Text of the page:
9 MD2 Checksum Computation 17 / 34 Initial value = 0 MD intermediate 16 Byte Block Message block padded message with appended 16-byte checksum Byte "-1" 0 Byte 0 Byte n-1 Byte n Byte 47 + pass (0-17) for next message block π substitution Pass 0: 0: c for n from 0 thru 47 C n := C n p(c n-1,m n ) c -1 := -1 := 0 Pass i, i, i>1: cc -1 := -1 := Byte i i mod 256 discarded Final MD2 after checksum processed MD4 MD4 was designed to be 32-bit-word-oriented. MD4 can be computed faster on 32-bit CPUs than the byte-oriented MD2 MD4 Message Padding The message to be fed into MD4 must be a multiple of 512 bits (sixteen 32-bit words). The original message is padded by adding a '1' bit, followed by '0' bits. A 64-bit quantity representing the number of bits in the unpadded message, mod 2 64, is appended to the message. 18 / 34 Padding bits 64 bits original message original length in bits multiple of 512 bits if orig. message has 47 bits, then bits 9

10 MD4: Overview of MD4 computation 19 / 34 The message digest to be computed is a 128-bit quantity (four 32-bit words). The message is processed in 512-bit blocks (sixteen 32-bit words). Each stage of the message digest computation takes the current value and modifies it using the next block of the message. Each stage (512-bit block) constant d 0,d 1,d 2,d 3 padded message has three passes: interm. digest (m Pass 1, Pass 2, Pass 3. 0,m 1,...,m 15 ) constant (d 0,d 1,d 2,d 3 ) is initialized to d 0 = HEX d 1 =89abcdef HEX d 2 =fedcba98 HEX d 3 = HEX d 0,new d 3,new interm. digest interm. digest Message Digest m i,d i consist of 32 bits (i.e. one dword) each. Somebody found "weaknesses" in MD4 if only two passes were uesed. No weakness is known, when all three passes were used. Nevertheless: this observation led to the development of the even stronger algorithm MD5. MD4 Operations 20 / 34 x is the floor of the number x, i.e. the greatest integer not greater than x x is the bitwise complement of the 32-bit quantity x x y is the bitwise 'and' of the 32-bit quantities x and y x y is the bitwise 'or' of the 32-bit quantities x and y is the bitwise 'exclusive or' of the 32-bit quantities x and y x+y is the bitwise binary sum of the 32-bit quantities x and y, with the carry bit of the high order bit discarded x y is the 32-bit quantity produced by taking the 32 bits of x and shifting them one position to the left y times, each time taking the bit shifted off the left end and placing it as the rightmost bit (left rotate) Function for Pass 1: F(x,y,z) = (x y) (~x z) Function for Pass 2: G(x,y,z) = (x y) (x z) (y z) Function for Pass 3: H(x,y,z) = x y z if x=1 then y "door function" else if x=0 then z "selection function G = 1 x +y+z 2 "Threshold function" 10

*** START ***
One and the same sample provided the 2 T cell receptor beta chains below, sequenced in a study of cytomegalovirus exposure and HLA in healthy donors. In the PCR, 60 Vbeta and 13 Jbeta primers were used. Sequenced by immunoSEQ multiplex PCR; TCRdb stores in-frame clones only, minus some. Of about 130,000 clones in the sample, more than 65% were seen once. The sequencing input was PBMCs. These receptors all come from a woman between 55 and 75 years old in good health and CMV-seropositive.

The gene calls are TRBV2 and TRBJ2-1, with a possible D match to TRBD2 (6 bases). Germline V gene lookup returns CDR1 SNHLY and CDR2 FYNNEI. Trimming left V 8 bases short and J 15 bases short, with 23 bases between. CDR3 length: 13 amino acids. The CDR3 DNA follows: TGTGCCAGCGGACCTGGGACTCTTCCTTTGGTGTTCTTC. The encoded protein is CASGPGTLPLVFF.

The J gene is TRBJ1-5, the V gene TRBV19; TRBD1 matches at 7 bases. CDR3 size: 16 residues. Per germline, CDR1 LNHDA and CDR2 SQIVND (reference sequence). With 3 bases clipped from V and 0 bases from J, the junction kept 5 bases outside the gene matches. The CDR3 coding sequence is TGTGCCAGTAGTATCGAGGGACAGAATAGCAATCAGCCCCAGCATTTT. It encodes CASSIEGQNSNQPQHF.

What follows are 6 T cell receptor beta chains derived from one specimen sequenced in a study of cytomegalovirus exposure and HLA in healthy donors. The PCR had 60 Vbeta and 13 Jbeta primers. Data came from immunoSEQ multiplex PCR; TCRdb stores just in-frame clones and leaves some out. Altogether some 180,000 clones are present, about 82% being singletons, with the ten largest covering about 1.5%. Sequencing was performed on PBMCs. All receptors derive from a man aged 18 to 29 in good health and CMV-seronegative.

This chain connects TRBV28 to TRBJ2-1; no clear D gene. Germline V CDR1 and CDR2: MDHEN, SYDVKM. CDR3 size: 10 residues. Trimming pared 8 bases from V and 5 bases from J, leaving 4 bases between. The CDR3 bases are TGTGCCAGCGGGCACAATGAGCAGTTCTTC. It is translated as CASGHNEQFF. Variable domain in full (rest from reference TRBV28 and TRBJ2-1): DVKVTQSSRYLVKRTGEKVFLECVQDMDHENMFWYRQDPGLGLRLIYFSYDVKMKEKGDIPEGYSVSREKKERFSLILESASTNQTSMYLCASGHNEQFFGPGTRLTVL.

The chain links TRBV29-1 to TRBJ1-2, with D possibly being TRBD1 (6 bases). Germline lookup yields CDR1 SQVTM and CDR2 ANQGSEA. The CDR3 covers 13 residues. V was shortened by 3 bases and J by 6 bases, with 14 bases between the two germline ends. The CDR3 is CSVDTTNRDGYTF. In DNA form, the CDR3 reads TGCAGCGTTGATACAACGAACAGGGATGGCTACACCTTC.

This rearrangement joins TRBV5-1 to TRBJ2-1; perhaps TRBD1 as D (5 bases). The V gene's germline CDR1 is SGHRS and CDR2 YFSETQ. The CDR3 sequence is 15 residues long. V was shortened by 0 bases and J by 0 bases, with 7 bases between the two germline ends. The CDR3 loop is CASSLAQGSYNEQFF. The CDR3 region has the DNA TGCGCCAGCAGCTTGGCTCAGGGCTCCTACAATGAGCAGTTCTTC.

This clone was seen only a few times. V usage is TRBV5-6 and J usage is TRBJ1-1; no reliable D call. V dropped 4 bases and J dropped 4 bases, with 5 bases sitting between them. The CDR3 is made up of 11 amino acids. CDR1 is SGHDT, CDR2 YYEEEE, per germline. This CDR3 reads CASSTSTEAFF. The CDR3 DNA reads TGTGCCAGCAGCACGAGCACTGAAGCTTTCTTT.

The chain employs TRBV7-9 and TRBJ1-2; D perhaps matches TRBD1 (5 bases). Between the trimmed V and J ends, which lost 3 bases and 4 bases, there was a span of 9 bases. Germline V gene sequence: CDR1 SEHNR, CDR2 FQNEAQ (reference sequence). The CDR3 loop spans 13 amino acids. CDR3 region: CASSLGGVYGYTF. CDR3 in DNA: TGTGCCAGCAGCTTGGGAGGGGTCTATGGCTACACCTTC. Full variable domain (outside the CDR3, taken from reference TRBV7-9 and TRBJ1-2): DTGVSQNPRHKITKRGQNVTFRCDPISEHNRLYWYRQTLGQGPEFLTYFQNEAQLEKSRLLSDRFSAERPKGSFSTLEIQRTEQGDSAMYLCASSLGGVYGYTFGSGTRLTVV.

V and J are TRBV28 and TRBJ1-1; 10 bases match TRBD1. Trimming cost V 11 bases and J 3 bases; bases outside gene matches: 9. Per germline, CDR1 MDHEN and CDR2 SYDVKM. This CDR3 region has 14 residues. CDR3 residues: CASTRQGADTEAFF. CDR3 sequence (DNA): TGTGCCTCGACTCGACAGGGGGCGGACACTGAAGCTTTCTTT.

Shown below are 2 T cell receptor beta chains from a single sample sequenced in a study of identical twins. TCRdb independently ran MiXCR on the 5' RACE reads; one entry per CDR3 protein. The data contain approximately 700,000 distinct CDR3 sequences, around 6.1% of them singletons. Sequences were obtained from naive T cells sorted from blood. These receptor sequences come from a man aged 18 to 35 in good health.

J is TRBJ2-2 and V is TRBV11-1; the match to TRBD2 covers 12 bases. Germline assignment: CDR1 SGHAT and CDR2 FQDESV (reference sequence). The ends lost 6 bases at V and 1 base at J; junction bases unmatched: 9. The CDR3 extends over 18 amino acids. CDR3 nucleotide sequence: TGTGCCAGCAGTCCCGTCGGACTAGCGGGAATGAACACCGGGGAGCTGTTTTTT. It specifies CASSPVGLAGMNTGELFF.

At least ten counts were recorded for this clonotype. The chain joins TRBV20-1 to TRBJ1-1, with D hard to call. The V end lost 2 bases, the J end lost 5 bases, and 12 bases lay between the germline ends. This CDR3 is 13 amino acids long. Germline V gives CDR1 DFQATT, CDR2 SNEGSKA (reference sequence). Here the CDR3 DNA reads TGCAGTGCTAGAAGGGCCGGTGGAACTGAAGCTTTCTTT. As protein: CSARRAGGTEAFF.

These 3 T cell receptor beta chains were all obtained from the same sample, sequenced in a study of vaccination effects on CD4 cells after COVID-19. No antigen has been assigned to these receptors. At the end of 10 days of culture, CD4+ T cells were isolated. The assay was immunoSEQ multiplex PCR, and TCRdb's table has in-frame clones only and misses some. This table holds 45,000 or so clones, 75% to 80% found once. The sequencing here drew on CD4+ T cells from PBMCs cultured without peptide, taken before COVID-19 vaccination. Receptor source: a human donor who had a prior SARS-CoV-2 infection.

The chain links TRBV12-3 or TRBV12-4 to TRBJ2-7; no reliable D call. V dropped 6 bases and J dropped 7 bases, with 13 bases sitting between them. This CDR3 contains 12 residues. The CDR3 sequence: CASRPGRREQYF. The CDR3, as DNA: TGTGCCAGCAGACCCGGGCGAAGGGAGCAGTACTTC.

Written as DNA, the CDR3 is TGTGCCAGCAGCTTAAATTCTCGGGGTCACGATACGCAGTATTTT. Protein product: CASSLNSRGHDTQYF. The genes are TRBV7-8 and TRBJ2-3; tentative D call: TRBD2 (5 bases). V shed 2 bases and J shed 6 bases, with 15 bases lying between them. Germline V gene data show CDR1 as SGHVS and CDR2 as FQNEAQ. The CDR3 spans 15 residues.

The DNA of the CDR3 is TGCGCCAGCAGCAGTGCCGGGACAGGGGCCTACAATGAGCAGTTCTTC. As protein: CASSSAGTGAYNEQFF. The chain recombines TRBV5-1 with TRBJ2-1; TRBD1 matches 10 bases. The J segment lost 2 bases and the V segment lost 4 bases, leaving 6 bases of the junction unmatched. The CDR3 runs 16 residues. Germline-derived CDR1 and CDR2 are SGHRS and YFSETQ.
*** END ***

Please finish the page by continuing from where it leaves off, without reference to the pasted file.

11 MD4 Pass 1 F(x,y,z) = (x y) (~x z) is known as the selection function if n th bit of x=1 then select n th bit of y for the output if n th bit of x=0 then select n th bit of z for the output 21 / 34 For i=0 to 15 do 2-complement d (-i) 3 =(d (-i) 3 + F(d (1-i) 3, d (2-i) 3, d (3-i) 3 ) + m i ) S 1 (i 3) where S 1 (i) = 3+4i The first few steps of the pass: 2-complement i=5: ^= 1 S 1 (1) = 3+4 = 7 d 0 =(d 0 +F(d 1, d 2, d 3 )+m 0 ) 3 d 3 =(d 3 +F(d 0, d 1, d 2 )+m 1 ) 7 d 2 =(d 2 +F(d 3, d 0, d 1 )+m 2 ) 11 d 1 =(d 1 +F(d 2, d 3, d 0 )+m 3 ) 15 d 0 =(d 0 +F(d 1, d 2, d 3 )+m 4 ) 3 d (-4) 3: ; ; Example: i= i -i = (-i) 3 (1011) (0011) = 0011 d (2-4) 3 = d (-2) MD4 Pass 2 G(x, y, z) = (x y) (x z) (y z) is known as the majority function the output is a 1 if at least two of the three inputs are 1 22 / 34 For i=0 to 15 do d (-i) 3 = (d (-i) 3 +G (d (1-i ) 3,d (2 -i ) 3,d (3 -i ) 3 ) + m X(i) + 5a ) S 2 (i 3) X(i) = 4i-15 i/4 X(i) is the 4-bit number formed by exchanging the low order and high order pairs of bits in the 4-bit number i: i = = X(i) i S 2 (0) = 3, S 2 (1) = 5, S 2 (2) = 9, S 2 (3) = 13 and the constant is 2 30 sqrt(2) = 5a d 0 =(d 0 +G(d 1, d 2, d 3 ) + m 0 ) + 5a ) 3 d 3 =(d 3 +G(d 0, d 1, d 2 ) + m 4 ) + 5a ) 5 d 2 =(d 2 +G(d 3, d 0, d 1 ) + m 8 ) + 5a ) 9 d 1 =(d 1 +G(d 2, d 3, d 0 ) + m 12 ) + 5a ) 13 d 0 =(d 0 +G(d 1, d 2, d 3 ) + m 1 ) + 5a ) 3 11